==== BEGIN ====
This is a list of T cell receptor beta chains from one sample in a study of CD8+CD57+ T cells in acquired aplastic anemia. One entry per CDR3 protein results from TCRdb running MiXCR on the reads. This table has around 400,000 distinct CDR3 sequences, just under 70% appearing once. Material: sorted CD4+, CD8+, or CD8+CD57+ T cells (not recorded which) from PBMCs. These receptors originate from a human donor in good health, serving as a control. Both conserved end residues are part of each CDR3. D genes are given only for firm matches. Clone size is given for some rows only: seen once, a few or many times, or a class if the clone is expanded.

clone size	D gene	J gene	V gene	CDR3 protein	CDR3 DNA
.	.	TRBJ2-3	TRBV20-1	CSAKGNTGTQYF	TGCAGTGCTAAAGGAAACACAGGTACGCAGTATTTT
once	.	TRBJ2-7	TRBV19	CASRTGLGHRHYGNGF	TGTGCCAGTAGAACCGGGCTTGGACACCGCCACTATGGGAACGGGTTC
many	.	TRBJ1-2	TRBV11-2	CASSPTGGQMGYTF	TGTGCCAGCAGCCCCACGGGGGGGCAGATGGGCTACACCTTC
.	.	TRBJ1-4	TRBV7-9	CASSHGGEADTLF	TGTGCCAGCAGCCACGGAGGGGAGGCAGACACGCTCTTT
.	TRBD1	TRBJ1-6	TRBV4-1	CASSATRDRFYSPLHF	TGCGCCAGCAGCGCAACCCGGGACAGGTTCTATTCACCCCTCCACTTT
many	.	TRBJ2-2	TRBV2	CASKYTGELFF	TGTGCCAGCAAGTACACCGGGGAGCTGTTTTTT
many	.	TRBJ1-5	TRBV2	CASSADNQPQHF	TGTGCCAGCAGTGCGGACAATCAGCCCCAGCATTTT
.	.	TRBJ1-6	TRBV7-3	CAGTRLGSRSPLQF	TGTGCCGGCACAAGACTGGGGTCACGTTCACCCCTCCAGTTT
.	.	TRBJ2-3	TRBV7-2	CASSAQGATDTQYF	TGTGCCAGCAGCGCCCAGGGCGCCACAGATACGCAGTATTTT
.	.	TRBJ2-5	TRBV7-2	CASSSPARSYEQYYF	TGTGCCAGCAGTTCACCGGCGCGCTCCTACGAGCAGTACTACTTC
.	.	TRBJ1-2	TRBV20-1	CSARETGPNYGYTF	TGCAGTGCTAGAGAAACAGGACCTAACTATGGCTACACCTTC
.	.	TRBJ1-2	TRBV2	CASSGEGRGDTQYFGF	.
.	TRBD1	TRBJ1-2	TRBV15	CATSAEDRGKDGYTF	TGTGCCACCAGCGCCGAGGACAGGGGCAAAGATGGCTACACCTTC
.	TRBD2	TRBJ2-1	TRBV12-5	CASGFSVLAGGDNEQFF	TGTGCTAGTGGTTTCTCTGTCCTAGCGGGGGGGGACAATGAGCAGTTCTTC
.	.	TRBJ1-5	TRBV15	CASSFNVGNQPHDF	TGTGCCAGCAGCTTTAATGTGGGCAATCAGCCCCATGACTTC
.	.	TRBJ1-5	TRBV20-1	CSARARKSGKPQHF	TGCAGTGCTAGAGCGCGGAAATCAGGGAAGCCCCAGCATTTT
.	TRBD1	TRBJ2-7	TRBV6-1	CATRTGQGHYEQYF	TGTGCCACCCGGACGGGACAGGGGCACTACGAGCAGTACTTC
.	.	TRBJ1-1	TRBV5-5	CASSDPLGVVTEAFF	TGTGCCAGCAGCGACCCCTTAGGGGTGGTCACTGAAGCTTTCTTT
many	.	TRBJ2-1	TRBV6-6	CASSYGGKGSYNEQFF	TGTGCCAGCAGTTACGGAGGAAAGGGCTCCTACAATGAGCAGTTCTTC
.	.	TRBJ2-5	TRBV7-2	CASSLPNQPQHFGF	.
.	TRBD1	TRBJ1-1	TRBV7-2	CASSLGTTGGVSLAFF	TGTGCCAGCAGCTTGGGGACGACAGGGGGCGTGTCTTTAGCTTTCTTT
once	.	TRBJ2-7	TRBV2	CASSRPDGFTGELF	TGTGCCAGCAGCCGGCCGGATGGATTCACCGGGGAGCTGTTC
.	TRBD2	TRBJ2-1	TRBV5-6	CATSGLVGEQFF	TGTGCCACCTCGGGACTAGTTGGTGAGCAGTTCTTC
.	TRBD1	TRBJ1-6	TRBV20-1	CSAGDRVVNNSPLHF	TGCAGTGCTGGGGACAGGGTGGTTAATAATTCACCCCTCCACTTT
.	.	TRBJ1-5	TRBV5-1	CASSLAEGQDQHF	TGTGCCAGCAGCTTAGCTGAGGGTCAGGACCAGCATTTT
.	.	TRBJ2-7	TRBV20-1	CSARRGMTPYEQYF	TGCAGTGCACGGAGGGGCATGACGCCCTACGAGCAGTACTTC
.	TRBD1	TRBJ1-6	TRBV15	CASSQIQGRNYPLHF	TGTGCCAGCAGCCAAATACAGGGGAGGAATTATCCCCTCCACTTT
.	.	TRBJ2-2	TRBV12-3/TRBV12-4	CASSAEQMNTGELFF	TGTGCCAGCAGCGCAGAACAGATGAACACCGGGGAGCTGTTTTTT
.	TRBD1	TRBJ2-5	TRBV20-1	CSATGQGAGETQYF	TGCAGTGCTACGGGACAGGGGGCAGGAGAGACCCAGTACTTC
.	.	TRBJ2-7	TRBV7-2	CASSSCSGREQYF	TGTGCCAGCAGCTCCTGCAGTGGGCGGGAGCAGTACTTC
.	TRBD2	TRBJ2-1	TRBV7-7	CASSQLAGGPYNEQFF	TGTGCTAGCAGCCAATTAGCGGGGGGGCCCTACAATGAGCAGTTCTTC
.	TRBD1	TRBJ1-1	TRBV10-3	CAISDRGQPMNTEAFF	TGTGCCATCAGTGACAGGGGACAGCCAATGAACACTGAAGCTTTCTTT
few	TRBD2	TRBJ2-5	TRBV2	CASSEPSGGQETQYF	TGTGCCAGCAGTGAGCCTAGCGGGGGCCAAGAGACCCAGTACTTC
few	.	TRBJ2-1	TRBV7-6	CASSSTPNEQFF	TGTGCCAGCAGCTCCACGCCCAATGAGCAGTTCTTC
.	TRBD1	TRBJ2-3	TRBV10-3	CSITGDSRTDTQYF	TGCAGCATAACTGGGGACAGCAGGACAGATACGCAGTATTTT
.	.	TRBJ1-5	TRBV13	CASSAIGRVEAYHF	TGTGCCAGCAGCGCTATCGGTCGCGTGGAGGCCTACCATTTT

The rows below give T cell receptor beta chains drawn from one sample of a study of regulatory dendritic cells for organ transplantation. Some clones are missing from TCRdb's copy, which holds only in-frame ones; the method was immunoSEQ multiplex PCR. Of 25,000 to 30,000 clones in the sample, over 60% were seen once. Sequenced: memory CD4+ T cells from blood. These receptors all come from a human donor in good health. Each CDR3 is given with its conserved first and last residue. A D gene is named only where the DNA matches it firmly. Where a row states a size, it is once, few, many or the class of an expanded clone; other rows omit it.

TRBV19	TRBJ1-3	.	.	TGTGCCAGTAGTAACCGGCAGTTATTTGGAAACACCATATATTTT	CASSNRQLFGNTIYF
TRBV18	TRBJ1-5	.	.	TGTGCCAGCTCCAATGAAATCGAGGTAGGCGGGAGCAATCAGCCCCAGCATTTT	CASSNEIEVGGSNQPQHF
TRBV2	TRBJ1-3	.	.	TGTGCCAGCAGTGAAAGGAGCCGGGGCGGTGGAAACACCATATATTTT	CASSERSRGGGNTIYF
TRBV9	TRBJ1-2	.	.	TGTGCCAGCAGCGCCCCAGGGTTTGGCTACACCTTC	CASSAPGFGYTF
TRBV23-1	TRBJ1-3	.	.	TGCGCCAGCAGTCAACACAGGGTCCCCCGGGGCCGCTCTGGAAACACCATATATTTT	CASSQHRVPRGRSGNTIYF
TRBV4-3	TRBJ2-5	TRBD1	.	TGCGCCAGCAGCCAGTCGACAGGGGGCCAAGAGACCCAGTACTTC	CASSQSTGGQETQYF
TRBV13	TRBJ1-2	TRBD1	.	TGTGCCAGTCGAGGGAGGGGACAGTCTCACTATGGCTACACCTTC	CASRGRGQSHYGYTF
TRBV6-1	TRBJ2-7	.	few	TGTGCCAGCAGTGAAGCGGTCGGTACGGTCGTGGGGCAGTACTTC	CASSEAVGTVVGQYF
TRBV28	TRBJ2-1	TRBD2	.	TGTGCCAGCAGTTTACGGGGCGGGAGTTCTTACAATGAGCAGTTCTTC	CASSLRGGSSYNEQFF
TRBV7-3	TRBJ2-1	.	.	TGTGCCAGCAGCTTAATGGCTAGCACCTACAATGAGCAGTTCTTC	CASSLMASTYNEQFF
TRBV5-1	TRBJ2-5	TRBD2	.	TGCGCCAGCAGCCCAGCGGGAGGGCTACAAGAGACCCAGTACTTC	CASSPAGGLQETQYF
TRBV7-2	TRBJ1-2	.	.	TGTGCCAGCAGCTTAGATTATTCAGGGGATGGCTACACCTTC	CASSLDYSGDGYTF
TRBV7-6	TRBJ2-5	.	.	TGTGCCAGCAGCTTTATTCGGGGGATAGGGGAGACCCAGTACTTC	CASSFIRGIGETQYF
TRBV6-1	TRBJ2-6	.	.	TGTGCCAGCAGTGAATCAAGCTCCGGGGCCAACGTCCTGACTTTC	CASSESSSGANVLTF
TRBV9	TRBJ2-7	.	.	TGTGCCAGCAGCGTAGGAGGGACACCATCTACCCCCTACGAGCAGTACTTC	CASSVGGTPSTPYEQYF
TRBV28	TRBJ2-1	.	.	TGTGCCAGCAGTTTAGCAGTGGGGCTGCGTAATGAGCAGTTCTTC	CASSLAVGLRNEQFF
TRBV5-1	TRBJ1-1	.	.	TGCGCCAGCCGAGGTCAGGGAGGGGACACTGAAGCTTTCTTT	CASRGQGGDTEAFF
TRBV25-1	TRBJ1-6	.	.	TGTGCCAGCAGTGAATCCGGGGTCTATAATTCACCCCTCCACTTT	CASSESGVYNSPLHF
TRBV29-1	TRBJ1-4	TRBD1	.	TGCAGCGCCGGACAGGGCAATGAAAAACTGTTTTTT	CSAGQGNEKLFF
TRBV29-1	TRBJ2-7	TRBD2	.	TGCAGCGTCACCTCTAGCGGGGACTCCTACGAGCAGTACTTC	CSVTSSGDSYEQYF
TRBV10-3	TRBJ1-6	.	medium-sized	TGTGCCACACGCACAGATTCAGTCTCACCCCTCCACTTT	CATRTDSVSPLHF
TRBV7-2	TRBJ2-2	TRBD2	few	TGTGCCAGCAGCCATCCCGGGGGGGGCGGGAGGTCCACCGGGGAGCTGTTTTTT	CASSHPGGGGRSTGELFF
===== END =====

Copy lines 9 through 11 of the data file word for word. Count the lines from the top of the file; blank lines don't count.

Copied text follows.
many	.	TRBJ1-5	TRBV2	CASSADNQPQHF	TGTGCCAGCAGTGCGGACAATCAGCCCCAGCATTTT
.	.	TRBJ1-6	TRBV7-3	CAGTRLGSRSPLQF	TGTGCCGGCACAAGACTGGGGTCACGTTCACCCCTCCAGTTT
.	.	TRBJ2-3	TRBV7-2	CASSAQGATDTQYF	TGTGCCAGCAGCGCCCAGGGCGCCACAGATACGCAGTATTTT